Doug Nye

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Doug Nye

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Ground-effect racing car aerodynamics can be a double-edged sword. In essence, those airflow-accelerating underfloor surfaces were developed to suck the car’s chassis down against the road surface at high speed, therefore enhancing adhesion, traction and cornering grip. The technology has worked incredibly well when the constructor gets his sums and his shapes – and his car balance – right.

Back in 1978-79 at Ketteringham Hall – the home base of Team Lotus – I was shown a Lotus 79 in assembly. As the boys offered up a sidepod, engineer Nigel Bennett remarked “The question is, will it suck?” In practice the answer was absolutely ‘Yes’, it sucked alright, and driver Mario Andretti rhapsodised about how the car “…feels like it’s painted onto the road…”

Now that’s fine, as long as the road surface itself stays put, and bits of it don’t get sucked up towards the car’s underfloor, as opposed to the underfloor getting sucked down towards the road. And so we arrive at what can happen when a piece of road surface, aka a loose drain or manhole cover, is potentially detachable.

If such covers have not been tagged, bolted or welded in place they can obviously pose a truly sinister hazard. The first time I really appreciated this was when a friend returned from a 1960s Angolan GP in Luanda, describing how his practice laps had been punctuated by finding “…blokes on their hands and knees in the middle of the track, welding manhole covers shut.”

In more recent times, loose covers of this kind have caused disruption at such circuits as Monaco and Shanghai. So when I saw the unfortunate George Russell’s Williams FW42 being eviscerated by an up-edged cover during GP practice at Baku, my instant reaction was twofold: A) Cor! – I hope that missed the poor kid’s nethers! – and B) Oh my, here we go again…

Obviously an insecure drain cover can be flicked up by the bounce of contact from a wheel, but the sheer suction effect of a modern racing car’s underfloor – despite being only fleetingly applied – can still be truly immense.

Another friend once told me how he’d recently tested a Nissan IMSA prototype. It had the most enormous underfloor area, generating more downforce than he’d ever, at that time, experienced. But what really impressed was more the in-cockpit noise the thing generated.

“I did a slow first lap or two just to find where everything was…” he recalled, “… then went for a time. The turbocharged engine was relatively quiet but the faster I went, this weird roaring, rumbling background noise built up. Even with earplugs it became almost deafening. I felt sure it must be coming from the transmission or a spun wheel bearing. So I pulled into the pits and reported this terrible noise. And they just looked at me, then burst out laughing and said ‘Oh that’s just the airflow through the underfloor tunnels. Haven’t you heard that before?”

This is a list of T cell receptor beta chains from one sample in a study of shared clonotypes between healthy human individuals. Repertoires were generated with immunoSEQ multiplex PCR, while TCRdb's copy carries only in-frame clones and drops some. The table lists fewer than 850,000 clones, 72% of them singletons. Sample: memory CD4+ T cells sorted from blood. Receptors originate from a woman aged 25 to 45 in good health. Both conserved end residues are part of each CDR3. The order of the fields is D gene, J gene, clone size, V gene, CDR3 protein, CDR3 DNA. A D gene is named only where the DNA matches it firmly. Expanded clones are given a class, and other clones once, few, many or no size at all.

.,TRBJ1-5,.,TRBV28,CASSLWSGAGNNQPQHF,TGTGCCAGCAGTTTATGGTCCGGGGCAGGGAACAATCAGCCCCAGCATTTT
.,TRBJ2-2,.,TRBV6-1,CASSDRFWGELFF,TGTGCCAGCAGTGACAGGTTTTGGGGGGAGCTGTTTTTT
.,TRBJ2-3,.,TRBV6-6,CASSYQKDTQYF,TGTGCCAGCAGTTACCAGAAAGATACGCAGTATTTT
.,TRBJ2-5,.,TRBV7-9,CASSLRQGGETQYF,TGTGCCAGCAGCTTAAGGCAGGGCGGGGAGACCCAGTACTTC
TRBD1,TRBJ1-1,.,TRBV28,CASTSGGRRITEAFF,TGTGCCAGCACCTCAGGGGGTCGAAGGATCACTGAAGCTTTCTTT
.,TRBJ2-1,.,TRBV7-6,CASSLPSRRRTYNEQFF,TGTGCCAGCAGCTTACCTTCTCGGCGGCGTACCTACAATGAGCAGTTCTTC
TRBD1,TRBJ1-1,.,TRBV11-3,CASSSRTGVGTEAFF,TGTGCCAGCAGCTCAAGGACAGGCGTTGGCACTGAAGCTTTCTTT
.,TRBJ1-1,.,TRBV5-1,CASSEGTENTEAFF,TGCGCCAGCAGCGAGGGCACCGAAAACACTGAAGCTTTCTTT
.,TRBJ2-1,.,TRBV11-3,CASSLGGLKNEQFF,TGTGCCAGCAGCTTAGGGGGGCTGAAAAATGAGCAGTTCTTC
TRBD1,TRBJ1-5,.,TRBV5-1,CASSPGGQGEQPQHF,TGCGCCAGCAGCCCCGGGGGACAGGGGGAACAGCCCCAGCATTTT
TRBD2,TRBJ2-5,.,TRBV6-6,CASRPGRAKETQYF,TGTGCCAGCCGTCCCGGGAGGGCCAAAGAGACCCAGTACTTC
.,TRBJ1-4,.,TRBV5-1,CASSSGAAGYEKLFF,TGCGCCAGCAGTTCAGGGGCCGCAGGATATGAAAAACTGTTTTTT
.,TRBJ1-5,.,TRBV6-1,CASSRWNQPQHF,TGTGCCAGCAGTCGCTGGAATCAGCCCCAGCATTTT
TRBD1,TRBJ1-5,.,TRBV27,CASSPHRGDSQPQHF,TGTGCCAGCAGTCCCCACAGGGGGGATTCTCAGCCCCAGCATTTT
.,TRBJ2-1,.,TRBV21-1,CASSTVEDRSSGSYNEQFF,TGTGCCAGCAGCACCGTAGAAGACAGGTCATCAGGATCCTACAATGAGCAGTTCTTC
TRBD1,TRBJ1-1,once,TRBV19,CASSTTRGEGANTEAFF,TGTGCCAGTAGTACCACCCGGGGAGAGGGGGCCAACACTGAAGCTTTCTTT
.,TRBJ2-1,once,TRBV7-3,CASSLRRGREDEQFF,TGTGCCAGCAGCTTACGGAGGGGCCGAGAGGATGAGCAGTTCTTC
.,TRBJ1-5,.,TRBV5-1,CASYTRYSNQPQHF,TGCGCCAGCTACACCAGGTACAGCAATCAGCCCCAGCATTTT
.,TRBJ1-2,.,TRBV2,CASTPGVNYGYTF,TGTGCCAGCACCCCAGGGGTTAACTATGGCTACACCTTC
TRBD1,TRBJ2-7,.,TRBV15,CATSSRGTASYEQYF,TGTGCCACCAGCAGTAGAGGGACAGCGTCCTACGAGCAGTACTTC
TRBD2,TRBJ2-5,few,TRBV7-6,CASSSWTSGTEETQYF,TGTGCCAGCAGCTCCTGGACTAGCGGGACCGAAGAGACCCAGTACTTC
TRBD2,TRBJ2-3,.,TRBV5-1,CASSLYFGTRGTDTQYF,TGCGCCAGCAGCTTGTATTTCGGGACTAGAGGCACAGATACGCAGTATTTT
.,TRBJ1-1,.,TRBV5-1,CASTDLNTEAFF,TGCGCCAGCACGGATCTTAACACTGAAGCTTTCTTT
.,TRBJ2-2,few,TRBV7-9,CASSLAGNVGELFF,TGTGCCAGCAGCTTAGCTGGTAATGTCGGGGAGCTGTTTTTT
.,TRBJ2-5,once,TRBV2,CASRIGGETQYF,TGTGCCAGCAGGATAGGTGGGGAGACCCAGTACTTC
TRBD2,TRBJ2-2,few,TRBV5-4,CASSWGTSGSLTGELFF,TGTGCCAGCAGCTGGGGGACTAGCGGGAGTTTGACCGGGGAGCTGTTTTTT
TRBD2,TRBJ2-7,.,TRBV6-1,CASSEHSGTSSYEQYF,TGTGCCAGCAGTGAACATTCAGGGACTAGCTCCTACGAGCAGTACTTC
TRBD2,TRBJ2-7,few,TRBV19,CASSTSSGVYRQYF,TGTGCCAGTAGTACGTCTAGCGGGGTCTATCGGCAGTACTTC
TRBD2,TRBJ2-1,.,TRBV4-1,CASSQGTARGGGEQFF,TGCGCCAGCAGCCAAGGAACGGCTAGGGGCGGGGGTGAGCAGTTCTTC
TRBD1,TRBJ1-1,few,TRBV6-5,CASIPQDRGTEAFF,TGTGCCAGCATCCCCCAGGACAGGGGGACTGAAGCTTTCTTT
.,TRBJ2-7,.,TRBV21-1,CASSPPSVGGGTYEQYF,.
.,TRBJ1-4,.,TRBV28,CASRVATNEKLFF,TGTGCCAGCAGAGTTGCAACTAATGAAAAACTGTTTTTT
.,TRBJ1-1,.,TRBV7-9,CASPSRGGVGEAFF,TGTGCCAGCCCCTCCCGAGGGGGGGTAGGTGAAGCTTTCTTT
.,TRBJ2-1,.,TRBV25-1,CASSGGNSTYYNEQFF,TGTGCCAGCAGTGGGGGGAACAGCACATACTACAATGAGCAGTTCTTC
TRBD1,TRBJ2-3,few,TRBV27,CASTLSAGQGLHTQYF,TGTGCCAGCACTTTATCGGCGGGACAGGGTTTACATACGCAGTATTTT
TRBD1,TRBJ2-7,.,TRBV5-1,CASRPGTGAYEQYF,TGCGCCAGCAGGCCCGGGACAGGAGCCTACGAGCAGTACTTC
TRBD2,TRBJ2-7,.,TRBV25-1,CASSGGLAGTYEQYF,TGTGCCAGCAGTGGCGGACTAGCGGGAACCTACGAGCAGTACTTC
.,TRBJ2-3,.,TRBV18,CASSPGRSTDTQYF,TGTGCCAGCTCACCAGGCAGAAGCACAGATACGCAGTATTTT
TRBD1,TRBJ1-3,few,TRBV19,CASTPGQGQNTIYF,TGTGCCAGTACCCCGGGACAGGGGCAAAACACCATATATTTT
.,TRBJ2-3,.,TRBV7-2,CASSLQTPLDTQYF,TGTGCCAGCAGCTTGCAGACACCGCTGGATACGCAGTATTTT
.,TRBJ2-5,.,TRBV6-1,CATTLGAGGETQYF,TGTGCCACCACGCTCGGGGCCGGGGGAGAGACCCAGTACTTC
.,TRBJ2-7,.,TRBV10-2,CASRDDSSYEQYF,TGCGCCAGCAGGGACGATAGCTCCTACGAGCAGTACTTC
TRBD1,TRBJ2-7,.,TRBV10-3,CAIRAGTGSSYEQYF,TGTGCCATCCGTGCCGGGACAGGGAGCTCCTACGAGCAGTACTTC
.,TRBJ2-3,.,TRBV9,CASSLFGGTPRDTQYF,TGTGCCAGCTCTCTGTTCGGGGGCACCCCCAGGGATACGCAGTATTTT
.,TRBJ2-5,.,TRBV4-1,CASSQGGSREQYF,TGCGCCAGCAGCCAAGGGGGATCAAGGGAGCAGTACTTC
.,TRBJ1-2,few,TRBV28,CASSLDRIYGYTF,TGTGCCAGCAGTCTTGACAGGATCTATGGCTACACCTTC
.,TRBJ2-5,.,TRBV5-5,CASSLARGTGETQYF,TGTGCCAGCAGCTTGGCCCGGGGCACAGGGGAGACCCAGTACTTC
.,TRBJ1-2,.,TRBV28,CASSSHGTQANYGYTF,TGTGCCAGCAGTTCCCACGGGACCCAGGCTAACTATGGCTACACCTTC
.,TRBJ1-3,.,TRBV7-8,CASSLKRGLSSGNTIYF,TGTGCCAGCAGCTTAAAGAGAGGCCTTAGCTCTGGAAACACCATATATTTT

So then I thought back to September, 1990, and the Mondial Players race – the penultimate round of that year’s FIA Sports Prototype World Championship series – on Montréal’s Île Notre Dame Circuit, or Circuit Gilles Villeneuve. That race was notable for two things – the racing debut of the new 3.5-litre V10 Peugeot 905, and for being stopped by the most catastrophic ‘manhole’ incident seen yet.

“The shattered cover blasted through the Porsche’s windscreen”

Kenny Acheson’s Lola-Nissan R90CK first dislodged an insecure manhole cover on the very fast backstretch. It thudded against his car’s undertray, then skated back into the path of Fermín Vélez’s Spice SE90C, which also clipped it but continued. French driver Denis Morin’s Courage-Porsche C24S was next along, and he hit the tumbling cover hard. The Courage vaulted over it and slithered to rest with its front end and underside completely shattered…

Husky Spaniard Jesús Pareja was right behind, flat-strap in the Brun team’s Porsche 962C which he was sharing with Swiss Bernard Santal. Part of the shattered, now bouncing, cover blasted straight through the Pareja car’s windscreen – miraculously missing him somehow – but other debris ‘did a Russell’ to the turbocharged Porsche’s underside, slitting its monocoque and puncturing the midships fuel tank.

Spilled fuel instantly ignited into a furious fire, and the Pareja Porsche pin-wheeled along the retaining wall.

In his wheel tracks was his Norwegian team-mate Harald Huysman, who in avoidance crashed the second Brun Porsche 962C into the wall. Pareja then managed to escape unaided from that glittering fireball, but – understandably rather peeved after the incident – he then had an altercation with marshals whose arrival and warnings he clearly deemed inadequate.

The race was red-flagged, not re-started, and the result was declared as at the end of lap 61, so only half championship points were awarded.

That was a multi-million dollar ‘manhole cover’ crash – and it was also, reputedly, the first race in which Jesús Pareja had worn a full-face helmet. Now there – like George Russell – was a rather lucky boy.


Doug Nye is the UK’s leading motor racing historian and has been writing authoritatively about the sport since the 1960s

 

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